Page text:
“This stuff has a pretty potent anti-bacterial/viral action,” says Price. “It’s been used in traditional medicine for years and is now being looked at by researchers in the light of increased antibiotic resistance.”
While much of the evidence on its cold-combating qualities are anecdotal, there’s little doubt that the real thing (beware of fake Manuka honey). University of Wales nutrition scientists have been looking at how the honey interacts with three types of bacteria that commonly infest wounds – including the dreaded MRSA – and found that Manuka can bazooka the growth of these bacteria, making it a sweet option for the treatment of drug-resistant wound infections.
Take: Simply stir a teaspoon of Manuka honey into your hot lemon drink to prevent the cold bug taking a grip.
5. Coconut Oil
“Lauric acid has anti-microbial properties that are already used in human nutrition such as in breast milk to fend off infection,” explains Price. “Coconut oil has also been shown to reduce inflammation which has a strong benefit for immune competence.”
The key component is the lauric acid – which doesn’t occur in many places but there’s a hearty does in coconut oil. The body converts this into monolaurin which can actually destroy lipid coated viruses influenza. The product has an additional benefit for athletes as it stokes up the thyroids to boost the metabolism and burn more fat.
Take: It’s ideal for cooking and works well at high temperatures – you could combine it with another Low-glycaemic index athlete’s favourite, sweet potatoes make oven-baked sweet potato chips brushed with coconut oil.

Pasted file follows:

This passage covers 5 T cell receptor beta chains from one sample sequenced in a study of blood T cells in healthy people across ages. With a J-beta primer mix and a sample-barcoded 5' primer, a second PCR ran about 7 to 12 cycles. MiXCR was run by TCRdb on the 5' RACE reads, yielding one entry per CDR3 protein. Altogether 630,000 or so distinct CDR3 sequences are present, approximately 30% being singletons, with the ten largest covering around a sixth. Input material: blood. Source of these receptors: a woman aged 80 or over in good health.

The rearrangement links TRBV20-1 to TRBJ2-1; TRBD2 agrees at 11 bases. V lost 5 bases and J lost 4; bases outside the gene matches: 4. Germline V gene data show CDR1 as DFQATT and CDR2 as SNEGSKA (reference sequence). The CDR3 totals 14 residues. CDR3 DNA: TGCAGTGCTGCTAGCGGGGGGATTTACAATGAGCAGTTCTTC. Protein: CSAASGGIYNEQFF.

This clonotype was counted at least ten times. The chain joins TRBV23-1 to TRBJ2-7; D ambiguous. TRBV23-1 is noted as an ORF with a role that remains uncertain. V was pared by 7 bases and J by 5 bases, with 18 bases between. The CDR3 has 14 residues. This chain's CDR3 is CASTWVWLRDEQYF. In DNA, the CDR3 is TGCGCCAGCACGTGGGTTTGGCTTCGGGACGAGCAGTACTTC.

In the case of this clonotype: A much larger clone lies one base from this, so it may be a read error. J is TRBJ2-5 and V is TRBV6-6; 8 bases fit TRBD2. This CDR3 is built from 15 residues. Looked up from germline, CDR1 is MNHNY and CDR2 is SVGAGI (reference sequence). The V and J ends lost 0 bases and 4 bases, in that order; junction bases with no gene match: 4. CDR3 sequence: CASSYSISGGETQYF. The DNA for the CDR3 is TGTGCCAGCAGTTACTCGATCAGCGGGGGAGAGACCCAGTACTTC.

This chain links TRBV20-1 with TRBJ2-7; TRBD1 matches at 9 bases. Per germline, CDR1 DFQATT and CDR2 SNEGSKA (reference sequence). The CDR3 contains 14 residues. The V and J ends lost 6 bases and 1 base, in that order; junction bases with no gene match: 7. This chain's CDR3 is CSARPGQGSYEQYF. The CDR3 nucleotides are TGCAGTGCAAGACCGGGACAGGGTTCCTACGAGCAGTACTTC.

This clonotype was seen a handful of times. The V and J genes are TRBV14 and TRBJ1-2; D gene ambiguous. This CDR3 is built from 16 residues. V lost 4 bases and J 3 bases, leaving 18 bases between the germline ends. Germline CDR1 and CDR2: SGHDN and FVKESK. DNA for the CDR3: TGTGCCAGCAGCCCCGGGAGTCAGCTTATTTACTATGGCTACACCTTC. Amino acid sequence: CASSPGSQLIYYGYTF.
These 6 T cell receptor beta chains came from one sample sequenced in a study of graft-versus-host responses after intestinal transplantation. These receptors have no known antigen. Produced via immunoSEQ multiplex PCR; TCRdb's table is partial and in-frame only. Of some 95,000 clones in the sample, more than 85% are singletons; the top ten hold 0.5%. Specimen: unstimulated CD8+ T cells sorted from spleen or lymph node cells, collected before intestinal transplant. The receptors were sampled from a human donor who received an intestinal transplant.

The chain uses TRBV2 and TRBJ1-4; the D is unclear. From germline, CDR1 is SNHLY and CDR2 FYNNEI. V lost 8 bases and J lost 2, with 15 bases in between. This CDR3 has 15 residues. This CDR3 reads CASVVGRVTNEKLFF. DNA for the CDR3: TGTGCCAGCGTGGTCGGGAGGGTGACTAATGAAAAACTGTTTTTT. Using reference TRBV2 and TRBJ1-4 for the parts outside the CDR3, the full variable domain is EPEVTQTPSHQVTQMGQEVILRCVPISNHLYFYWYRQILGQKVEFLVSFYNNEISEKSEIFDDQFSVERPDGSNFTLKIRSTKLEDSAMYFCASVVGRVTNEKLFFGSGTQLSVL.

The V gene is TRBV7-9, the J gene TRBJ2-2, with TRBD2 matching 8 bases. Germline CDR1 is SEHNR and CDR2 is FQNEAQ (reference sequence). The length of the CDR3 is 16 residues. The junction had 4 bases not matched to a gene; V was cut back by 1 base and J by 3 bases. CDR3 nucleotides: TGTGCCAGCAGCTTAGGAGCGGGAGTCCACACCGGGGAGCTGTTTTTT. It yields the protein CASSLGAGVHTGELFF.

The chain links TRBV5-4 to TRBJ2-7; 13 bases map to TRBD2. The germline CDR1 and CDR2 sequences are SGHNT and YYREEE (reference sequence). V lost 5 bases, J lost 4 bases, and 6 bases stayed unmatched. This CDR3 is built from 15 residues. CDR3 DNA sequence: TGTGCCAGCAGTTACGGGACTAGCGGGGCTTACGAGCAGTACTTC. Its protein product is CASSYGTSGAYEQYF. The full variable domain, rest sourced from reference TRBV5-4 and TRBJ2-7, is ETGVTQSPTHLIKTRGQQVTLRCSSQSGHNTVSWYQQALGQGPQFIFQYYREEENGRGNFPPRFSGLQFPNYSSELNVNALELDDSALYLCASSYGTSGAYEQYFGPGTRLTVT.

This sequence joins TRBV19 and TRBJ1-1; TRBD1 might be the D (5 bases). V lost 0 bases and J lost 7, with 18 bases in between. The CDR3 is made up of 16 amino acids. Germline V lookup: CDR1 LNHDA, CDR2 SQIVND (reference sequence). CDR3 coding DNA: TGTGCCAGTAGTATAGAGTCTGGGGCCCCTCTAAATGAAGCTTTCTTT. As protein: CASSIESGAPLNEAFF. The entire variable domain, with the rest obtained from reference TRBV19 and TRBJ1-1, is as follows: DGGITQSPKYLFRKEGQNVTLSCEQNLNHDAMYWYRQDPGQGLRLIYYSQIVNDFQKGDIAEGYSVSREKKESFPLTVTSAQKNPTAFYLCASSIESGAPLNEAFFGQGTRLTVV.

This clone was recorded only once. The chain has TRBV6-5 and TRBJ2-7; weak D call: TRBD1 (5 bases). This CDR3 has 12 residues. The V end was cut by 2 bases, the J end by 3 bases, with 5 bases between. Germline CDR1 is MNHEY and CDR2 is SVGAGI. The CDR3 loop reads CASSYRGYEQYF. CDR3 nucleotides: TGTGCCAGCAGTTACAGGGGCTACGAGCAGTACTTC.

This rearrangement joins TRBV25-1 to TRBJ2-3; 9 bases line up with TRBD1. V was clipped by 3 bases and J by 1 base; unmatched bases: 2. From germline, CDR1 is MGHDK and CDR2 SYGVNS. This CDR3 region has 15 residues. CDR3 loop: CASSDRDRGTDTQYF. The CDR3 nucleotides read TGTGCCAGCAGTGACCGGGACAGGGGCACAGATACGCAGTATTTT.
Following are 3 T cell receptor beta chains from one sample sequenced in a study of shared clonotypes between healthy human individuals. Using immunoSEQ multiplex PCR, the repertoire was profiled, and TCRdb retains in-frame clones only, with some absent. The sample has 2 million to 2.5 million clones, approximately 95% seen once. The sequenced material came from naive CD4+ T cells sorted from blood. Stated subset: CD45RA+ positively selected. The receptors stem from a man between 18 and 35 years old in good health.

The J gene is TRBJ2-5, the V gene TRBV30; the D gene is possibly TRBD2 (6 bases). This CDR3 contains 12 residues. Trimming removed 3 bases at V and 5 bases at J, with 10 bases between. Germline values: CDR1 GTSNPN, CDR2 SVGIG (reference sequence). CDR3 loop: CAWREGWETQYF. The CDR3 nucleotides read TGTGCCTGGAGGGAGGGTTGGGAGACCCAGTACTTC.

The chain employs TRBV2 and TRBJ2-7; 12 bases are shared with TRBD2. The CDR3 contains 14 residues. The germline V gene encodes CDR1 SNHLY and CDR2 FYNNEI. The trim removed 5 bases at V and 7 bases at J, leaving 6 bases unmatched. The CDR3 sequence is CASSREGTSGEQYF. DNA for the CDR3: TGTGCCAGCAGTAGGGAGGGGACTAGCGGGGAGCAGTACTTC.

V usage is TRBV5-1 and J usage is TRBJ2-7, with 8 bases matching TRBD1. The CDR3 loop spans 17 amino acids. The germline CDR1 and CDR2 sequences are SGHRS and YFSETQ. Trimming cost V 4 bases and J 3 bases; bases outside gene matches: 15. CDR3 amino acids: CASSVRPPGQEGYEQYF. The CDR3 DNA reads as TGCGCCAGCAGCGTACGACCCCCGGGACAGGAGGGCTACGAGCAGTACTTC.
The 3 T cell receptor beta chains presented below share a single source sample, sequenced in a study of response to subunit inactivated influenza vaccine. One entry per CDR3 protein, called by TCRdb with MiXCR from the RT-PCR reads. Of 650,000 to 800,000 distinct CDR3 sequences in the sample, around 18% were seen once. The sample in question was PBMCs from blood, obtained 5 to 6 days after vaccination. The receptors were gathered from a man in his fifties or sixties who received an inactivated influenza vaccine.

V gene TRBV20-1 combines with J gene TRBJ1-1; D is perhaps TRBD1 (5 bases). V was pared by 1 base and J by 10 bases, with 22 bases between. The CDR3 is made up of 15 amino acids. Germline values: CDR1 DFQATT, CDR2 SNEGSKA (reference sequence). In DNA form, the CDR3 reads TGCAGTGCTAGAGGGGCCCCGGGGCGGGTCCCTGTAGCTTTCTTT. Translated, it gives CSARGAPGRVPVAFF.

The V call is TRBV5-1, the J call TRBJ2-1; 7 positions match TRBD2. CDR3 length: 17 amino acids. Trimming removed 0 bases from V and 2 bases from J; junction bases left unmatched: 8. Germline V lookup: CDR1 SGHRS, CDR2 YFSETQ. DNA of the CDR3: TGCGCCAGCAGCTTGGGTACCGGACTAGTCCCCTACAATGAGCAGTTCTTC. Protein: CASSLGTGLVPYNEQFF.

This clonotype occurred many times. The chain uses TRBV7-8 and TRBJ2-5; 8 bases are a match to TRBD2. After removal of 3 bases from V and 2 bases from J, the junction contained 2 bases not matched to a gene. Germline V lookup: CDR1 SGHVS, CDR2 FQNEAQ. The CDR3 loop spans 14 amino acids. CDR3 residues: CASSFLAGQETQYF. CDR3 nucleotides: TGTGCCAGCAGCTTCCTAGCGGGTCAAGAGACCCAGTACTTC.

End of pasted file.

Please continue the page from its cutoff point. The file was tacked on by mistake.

“A fine flu-fighting meal as curries usually contain a range of herbs and spices that improve immune function such as garlic and reduce inflammation – while the ginger and chilli components will stimulate the TRP V1 and TRP A1 receptors which help relieve the symptoms of a cold,” says Price.
Among the support for a reviving ‘Ruby Murray’ is a study by the University of Texas cancer research unit which found that phytochemicals derived from curry spices such as turmeric, chilli, cloves, ginger and cumin strengthen the immunes system whilst the Common Cold Research Unit at Cardiff also flags up curries for their ability to help created germ-crushing mucus. Nice.
Take: Salmon curry – the fish (well around 85g of it) packs a full day’s recommending filling of vitamin D, which helps keep the immune system in working order. Through in some goji berries which along with the coriander, cumin, garlic, chillies, ginger and turmeric will send the sniffles packing.
Not your off-the-shelf kids stuff that makes the milk turn chocolatey. No instead combine wheatgerm and oats (try pinhead ones) with yoghurt or porridge. And throw in some almonds too.
“Almonds are one of the best sources of Vitamin E around – Vitamin E is a very important nutrient for the immune system,” says Price. The wheatgerm is also a great source of vitamin E – along with folate and magnesium. Pinhead oats are home to beta-glucan fibre which according to research published in the Journal of Sports Science and Medicine can reduce respiratory infections too.
Take: Begin the day during the flu season with a combination of chopped almonds on top of cereal or porridge – and look to add a tablespoon or two of wheatgerm to smoothies boost their impact on your immunity.
Multipower Sportsfood registered nutritionist and strength and conditioning coach.
Words: Rob Kemp Images: Shutterstock